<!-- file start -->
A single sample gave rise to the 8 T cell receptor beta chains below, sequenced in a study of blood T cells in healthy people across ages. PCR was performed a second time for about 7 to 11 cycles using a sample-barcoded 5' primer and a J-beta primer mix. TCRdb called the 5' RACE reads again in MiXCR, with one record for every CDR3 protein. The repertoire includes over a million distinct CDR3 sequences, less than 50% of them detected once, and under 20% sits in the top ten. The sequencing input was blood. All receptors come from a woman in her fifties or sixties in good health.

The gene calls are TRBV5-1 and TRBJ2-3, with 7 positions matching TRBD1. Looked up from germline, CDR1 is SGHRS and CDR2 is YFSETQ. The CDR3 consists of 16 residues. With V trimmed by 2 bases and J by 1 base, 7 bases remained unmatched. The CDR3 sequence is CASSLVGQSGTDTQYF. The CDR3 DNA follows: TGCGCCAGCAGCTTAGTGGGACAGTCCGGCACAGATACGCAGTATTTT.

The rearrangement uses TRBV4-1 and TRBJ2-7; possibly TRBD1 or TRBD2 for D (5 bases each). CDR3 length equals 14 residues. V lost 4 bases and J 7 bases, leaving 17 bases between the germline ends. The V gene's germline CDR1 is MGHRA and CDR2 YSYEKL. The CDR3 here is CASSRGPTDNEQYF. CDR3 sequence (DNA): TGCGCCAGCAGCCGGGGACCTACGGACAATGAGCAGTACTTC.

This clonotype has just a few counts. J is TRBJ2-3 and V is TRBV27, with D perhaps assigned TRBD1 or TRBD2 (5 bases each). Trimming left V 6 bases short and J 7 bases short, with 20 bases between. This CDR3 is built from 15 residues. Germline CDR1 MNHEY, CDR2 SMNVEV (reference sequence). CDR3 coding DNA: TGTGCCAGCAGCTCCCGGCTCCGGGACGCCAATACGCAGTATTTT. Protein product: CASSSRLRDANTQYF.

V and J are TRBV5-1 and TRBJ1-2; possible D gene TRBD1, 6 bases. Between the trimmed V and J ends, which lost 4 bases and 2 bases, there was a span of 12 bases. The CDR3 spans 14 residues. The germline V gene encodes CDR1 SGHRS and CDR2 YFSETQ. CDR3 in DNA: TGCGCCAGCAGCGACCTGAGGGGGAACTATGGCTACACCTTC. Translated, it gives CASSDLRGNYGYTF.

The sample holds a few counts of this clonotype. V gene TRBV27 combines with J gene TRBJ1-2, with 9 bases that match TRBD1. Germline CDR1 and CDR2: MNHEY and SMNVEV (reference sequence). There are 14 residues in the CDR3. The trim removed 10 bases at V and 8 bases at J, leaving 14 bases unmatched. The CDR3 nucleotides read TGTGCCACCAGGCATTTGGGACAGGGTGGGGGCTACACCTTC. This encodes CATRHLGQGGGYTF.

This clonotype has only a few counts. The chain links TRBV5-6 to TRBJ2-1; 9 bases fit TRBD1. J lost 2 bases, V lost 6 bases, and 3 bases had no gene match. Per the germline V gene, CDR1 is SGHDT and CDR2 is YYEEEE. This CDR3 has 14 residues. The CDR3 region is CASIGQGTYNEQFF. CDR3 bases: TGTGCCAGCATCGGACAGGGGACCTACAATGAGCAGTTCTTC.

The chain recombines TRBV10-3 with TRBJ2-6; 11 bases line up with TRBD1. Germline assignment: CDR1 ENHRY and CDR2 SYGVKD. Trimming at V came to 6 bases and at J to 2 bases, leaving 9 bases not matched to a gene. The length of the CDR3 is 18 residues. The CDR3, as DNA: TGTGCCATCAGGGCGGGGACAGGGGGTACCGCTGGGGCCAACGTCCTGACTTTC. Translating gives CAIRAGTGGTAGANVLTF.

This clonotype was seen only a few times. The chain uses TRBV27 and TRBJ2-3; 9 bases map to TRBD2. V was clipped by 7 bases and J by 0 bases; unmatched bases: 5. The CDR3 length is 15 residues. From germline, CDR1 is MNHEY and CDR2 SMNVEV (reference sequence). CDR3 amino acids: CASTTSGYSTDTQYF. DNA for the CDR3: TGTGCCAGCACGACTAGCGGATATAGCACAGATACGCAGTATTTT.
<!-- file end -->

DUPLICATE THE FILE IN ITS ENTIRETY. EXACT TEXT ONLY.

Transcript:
A single sample gave rise to the 8 T cell receptor beta chains below, sequenced in a study of blood T cells in healthy people across ages. PCR was performed a second time for about 7 to 11 cycles using a sample-barcoded 5' primer and a J-beta primer mix. TCRdb called the 5' RACE reads again in MiXCR, with one record for every CDR3 protein. The repertoire includes over a million distinct CDR3 sequences, less than 50% of them detected once, and under 20% sits in the top ten. The sequencing input was blood. All receptors come from a woman in her fifties or sixties in good health.

The gene calls are TRBV5-1 and TRBJ2-3, with 7 positions matching TRBD1. Looked up from germline, CDR1 is SGHRS and CDR2 is YFSETQ. The CDR3 consists of 16 residues. With V trimmed by 2 bases and J by 1 base, 7 bases remained unmatched. The CDR3 sequence is CASSLVGQSGTDTQYF. The CDR3 DNA follows: TGCGCCAGCAGCTTAGTGGGACAGTCCGGCACAGATACGCAGTATTTT.

The rearrangement uses TRBV4-1 and TRBJ2-7; possibly TRBD1 or TRBD2 for D (5 bases each). CDR3 length equals 14 residues. V lost 4 bases and J 7 bases, leaving 17 bases between the germline ends. The V gene's germline CDR1 is MGHRA and CDR2 YSYEKL. The CDR3 here is CASSRGPTDNEQYF. CDR3 sequence (DNA): TGCGCCAGCAGCCGGGGACCTACGGACAATGAGCAGTACTTC.

This clonotype has just a few counts. J is TRBJ2-3 and V is TRBV27, with D perhaps assigned TRBD1 or TRBD2 (5 bases each). Trimming left V 6 bases short and J 7 bases short, with 20 bases between. This CDR3 is built from 15 residues. Germline CDR1 MNHEY, CDR2 SMNVEV (reference sequence). CDR3 coding DNA: TGTGCCAGCAGCTCCCGGCTCCGGGACGCCAATACGCAGTATTTT. Protein product: CASSSRLRDANTQYF.

V and J are TRBV5-1 and TRBJ1-2; possible D gene TRBD1, 6 bases. Between the trimmed V and J ends, which lost 4 bases and 2 bases, there was a span of 12 bases. The CDR3 spans 14 residues. The germline V gene encodes CDR1 SGHRS and CDR2 YFSETQ. CDR3 in DNA: TGCGCCAGCAGCGACCTGAGGGGGAACTATGGCTACACCTTC. Translated, it gives CASSDLRGNYGYTF.

The sample holds a few counts of this clonotype. V gene TRBV27 combines with J gene TRBJ1-2, with 9 bases that match TRBD1. Germline CDR1 and CDR2: MNHEY and SMNVEV (reference sequence). There are 14 residues in the CDR3. The trim removed 10 bases at V and 8 bases at J, leaving 14 bases unmatched. The CDR3 nucleotides read TGTGCCACCAGGCATTTGGGACAGGGTGGGGGCTACACCTTC. This encodes CATRHLGQGGGYTF.

This clonotype has only a few counts. The chain links TRBV5-6 to TRBJ2-1; 9 bases fit TRBD1. J lost 2 bases, V lost 6 bases, and 3 bases had no gene match. Per the germline V gene, CDR1 is SGHDT and CDR2 is YYEEEE. This CDR3 has 14 residues. The CDR3 region is CASIGQGTYNEQFF. CDR3 bases: TGTGCCAGCATCGGACAGGGGACCTACAATGAGCAGTTCTTC.

The chain recombines TRBV10-3 with TRBJ2-6; 11 bases line up with TRBD1. Germline assignment: CDR1 ENHRY and CDR2 SYGVKD. Trimming at V came to 6 bases and at J to 2 bases, leaving 9 bases not matched to a gene. The length of the CDR3 is 18 residues. The CDR3, as DNA: TGTGCCATCAGGGCGGGGACAGGGGGTACCGCTGGGGCCAACGTCCTGACTTTC. Translating gives CAIRAGTGGTAGANVLTF.

This clonotype was seen only a few times. The chain uses TRBV27 and TRBJ2-3; 9 bases map to TRBD2. V was clipped by 7 bases and J by 0 bases; unmatched bases: 5. The CDR3 length is 15 residues. From germline, CDR1 is MNHEY and CDR2 SMNVEV (reference sequence). CDR3 amino acids: CASTTSGYSTDTQYF. DNA for the CDR3: TGTGCCAGCACGACTAGCGGATATAGCACAGATACGCAGTATTTT.